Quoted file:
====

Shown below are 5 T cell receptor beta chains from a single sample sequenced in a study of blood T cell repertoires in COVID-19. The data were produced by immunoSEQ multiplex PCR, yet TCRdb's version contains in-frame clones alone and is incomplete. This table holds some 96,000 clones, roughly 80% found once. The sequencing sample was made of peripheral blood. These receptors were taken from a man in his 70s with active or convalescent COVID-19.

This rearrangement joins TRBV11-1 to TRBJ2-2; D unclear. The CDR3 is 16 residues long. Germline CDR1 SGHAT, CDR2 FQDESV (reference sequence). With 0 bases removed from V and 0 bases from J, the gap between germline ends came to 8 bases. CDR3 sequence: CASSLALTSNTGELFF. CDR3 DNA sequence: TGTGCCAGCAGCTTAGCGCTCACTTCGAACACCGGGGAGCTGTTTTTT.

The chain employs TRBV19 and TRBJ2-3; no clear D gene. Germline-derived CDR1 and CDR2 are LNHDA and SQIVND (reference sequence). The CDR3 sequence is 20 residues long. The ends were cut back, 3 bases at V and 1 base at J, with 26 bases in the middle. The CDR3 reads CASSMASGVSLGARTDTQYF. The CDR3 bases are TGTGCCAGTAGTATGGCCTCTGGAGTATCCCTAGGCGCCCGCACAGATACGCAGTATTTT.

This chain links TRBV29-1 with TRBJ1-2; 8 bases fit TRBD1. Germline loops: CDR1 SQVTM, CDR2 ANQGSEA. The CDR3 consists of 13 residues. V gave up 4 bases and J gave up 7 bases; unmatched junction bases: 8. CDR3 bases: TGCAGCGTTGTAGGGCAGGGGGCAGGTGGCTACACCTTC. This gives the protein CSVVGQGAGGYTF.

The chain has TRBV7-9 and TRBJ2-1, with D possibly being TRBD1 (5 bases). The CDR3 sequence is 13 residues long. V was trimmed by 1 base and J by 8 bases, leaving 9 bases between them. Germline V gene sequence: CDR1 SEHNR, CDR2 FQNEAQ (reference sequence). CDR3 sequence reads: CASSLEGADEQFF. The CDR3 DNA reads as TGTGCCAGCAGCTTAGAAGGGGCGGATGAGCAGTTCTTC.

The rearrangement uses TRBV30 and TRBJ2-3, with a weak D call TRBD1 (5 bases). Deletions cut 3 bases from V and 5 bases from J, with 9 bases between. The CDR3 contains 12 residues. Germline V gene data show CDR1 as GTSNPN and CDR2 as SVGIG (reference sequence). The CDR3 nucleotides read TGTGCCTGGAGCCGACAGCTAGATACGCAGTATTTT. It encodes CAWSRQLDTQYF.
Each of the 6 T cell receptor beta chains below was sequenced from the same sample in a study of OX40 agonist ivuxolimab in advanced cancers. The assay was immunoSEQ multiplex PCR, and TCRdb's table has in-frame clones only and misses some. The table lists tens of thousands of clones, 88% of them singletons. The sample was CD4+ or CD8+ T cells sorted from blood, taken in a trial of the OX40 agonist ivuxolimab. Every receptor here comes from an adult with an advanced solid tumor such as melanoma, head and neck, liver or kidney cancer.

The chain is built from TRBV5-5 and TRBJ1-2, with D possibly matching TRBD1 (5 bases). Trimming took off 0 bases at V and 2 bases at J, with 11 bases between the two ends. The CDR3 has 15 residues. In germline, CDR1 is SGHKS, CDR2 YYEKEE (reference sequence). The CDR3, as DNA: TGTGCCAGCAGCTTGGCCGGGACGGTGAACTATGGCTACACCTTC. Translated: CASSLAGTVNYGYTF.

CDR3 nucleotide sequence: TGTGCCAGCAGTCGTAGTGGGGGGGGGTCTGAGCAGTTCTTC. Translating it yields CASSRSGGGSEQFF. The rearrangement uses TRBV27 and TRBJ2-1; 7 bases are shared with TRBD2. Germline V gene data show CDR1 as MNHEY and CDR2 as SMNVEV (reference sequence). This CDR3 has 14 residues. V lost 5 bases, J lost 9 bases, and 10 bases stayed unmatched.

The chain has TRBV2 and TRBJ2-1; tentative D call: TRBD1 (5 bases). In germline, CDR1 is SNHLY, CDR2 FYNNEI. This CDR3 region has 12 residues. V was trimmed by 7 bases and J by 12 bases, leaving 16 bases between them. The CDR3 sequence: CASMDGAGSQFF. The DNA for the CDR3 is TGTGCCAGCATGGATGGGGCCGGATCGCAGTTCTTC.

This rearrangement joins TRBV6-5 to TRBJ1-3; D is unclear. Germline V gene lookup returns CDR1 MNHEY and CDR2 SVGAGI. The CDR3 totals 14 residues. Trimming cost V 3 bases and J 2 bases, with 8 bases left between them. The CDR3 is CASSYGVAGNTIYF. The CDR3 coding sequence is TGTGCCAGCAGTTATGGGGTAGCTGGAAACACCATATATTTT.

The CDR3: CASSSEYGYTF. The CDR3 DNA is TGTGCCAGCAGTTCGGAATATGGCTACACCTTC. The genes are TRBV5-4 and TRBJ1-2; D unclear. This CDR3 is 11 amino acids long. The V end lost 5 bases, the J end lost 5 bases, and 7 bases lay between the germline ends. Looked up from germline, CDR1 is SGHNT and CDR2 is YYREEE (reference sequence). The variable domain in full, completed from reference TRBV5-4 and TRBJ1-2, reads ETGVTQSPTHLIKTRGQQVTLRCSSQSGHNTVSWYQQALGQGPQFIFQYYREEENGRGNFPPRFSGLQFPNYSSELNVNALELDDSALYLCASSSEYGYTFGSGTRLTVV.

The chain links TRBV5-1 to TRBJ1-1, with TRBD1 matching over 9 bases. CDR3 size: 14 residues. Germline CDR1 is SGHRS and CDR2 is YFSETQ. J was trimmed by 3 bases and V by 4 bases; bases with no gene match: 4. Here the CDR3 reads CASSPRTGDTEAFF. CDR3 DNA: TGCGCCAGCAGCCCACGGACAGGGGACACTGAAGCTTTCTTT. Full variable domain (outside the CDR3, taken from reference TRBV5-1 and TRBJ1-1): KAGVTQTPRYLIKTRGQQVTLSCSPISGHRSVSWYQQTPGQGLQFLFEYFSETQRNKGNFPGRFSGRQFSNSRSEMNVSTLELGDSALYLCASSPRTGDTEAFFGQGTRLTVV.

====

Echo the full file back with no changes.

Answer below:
Shown below are 5 T cell receptor beta chains from a single sample sequenced in a study of blood T cell repertoires in COVID-19. The data were produced by immunoSEQ multiplex PCR, yet TCRdb's version contains in-frame clones alone and is incomplete. This table holds some 96,000 clones, roughly 80% found once. The sequencing sample was made of peripheral blood. These receptors were taken from a man in his 70s with active or convalescent COVID-19.

This rearrangement joins TRBV11-1 to TRBJ2-2; D unclear. The CDR3 is 16 residues long. Germline CDR1 SGHAT, CDR2 FQDESV (reference sequence). With 0 bases removed from V and 0 bases from J, the gap between germline ends came to 8 bases. CDR3 sequence: CASSLALTSNTGELFF. CDR3 DNA sequence: TGTGCCAGCAGCTTAGCGCTCACTTCGAACACCGGGGAGCTGTTTTTT.

The chain employs TRBV19 and TRBJ2-3; no clear D gene. Germline-derived CDR1 and CDR2 are LNHDA and SQIVND (reference sequence). The CDR3 sequence is 20 residues long. The ends were cut back, 3 bases at V and 1 base at J, with 26 bases in the middle. The CDR3 reads CASSMASGVSLGARTDTQYF. The CDR3 bases are TGTGCCAGTAGTATGGCCTCTGGAGTATCCCTAGGCGCCCGCACAGATACGCAGTATTTT.

This chain links TRBV29-1 with TRBJ1-2; 8 bases fit TRBD1. Germline loops: CDR1 SQVTM, CDR2 ANQGSEA. The CDR3 consists of 13 residues. V gave up 4 bases and J gave up 7 bases; unmatched junction bases: 8. CDR3 bases: TGCAGCGTTGTAGGGCAGGGGGCAGGTGGCTACACCTTC. This gives the protein CSVVGQGAGGYTF.

The chain has TRBV7-9 and TRBJ2-1, with D possibly being TRBD1 (5 bases). The CDR3 sequence is 13 residues long. V was trimmed by 1 base and J by 8 bases, leaving 9 bases between them. Germline V gene sequence: CDR1 SEHNR, CDR2 FQNEAQ (reference sequence). CDR3 sequence reads: CASSLEGADEQFF. The CDR3 DNA reads as TGTGCCAGCAGCTTAGAAGGGGCGGATGAGCAGTTCTTC.

The rearrangement uses TRBV30 and TRBJ2-3, with a weak D call TRBD1 (5 bases). Deletions cut 3 bases from V and 5 bases from J, with 9 bases between. The CDR3 contains 12 residues. Germline V gene data show CDR1 as GTSNPN and CDR2 as SVGIG (reference sequence). The CDR3 nucleotides read TGTGCCTGGAGCCGACAGCTAGATACGCAGTATTTT. It encodes CAWSRQLDTQYF.
Each of the 6 T cell receptor beta chains below was sequenced from the same sample in a study of OX40 agonist ivuxolimab in advanced cancers. The assay was immunoSEQ multiplex PCR, and TCRdb's table has in-frame clones only and misses some. The table lists tens of thousands of clones, 88% of them singletons. The sample was CD4+ or CD8+ T cells sorted from blood, taken in a trial of the OX40 agonist ivuxolimab. Every receptor here comes from an adult with an advanced solid tumor such as melanoma, head and neck, liver or kidney cancer.

The chain is built from TRBV5-5 and TRBJ1-2, with D possibly matching TRBD1 (5 bases). Trimming took off 0 bases at V and 2 bases at J, with 11 bases between the two ends. The CDR3 has 15 residues. In germline, CDR1 is SGHKS, CDR2 YYEKEE (reference sequence). The CDR3, as DNA: TGTGCCAGCAGCTTGGCCGGGACGGTGAACTATGGCTACACCTTC. Translated: CASSLAGTVNYGYTF.

CDR3 nucleotide sequence: TGTGCCAGCAGTCGTAGTGGGGGGGGGTCTGAGCAGTTCTTC. Translating it yields CASSRSGGGSEQFF. The rearrangement uses TRBV27 and TRBJ2-1; 7 bases are shared with TRBD2. Germline V gene data show CDR1 as MNHEY and CDR2 as SMNVEV (reference sequence). This CDR3 has 14 residues. V lost 5 bases, J lost 9 bases, and 10 bases stayed unmatched.

The chain has TRBV2 and TRBJ2-1; tentative D call: TRBD1 (5 bases). In germline, CDR1 is SNHLY, CDR2 FYNNEI. This CDR3 region has 12 residues. V was trimmed by 7 bases and J by 12 bases, leaving 16 bases between them. The CDR3 sequence: CASMDGAGSQFF. The DNA for the CDR3 is TGTGCCAGCATGGATGGGGCCGGATCGCAGTTCTTC.

This rearrangement joins TRBV6-5 to TRBJ1-3; D is unclear. Germline V gene lookup returns CDR1 MNHEY and CDR2 SVGAGI. The CDR3 totals 14 residues. Trimming cost V 3 bases and J 2 bases, with 8 bases left between them. The CDR3 is CASSYGVAGNTIYF. The CDR3 coding sequence is TGTGCCAGCAGTTATGGGGTAGCTGGAAACACCATATATTTT.

The CDR3: CASSSEYGYTF. The CDR3 DNA is TGTGCCAGCAGTTCGGAATATGGCTACACCTTC. The genes are TRBV5-4 and TRBJ1-2; D unclear. This CDR3 is 11 amino acids long. The V end lost 5 bases, the J end lost 5 bases, and 7 bases lay between the germline ends. Looked up from germline, CDR1 is SGHNT and CDR2 is YYREEE (reference sequence). The variable domain in full, completed from reference TRBV5-4 and TRBJ1-2, reads ETGVTQSPTHLIKTRGQQVTLRCSSQSGHNTVSWYQQALGQGPQFIFQYYREEENGRGNFPPRFSGLQFPNYSSELNVNALELDDSALYLCASSSEYGYTFGSGTRLTVV.

The chain links TRBV5-1 to TRBJ1-1, with TRBD1 matching over 9 bases. CDR3 size: 14 residues. Germline CDR1 is SGHRS and CDR2 is YFSETQ. J was trimmed by 3 bases and V by 4 bases; bases with no gene match: 4. Here the CDR3 reads CASSPRTGDTEAFF. CDR3 DNA: TGCGCCAGCAGCCCACGGACAGGGGACACTGAAGCTTTCTTT. Full variable domain (outside the CDR3, taken from reference TRBV5-1 and TRBJ1-1): KAGVTQTPRYLIKTRGQQVTLSCSPISGHRSVSWYQQTPGQGLQFLFEYFSETQRNKGNFPGRFSGRQFSNSRSEMNVSTLELGDSALYLCASSPRTGDTEAFFGQGTRLTVV.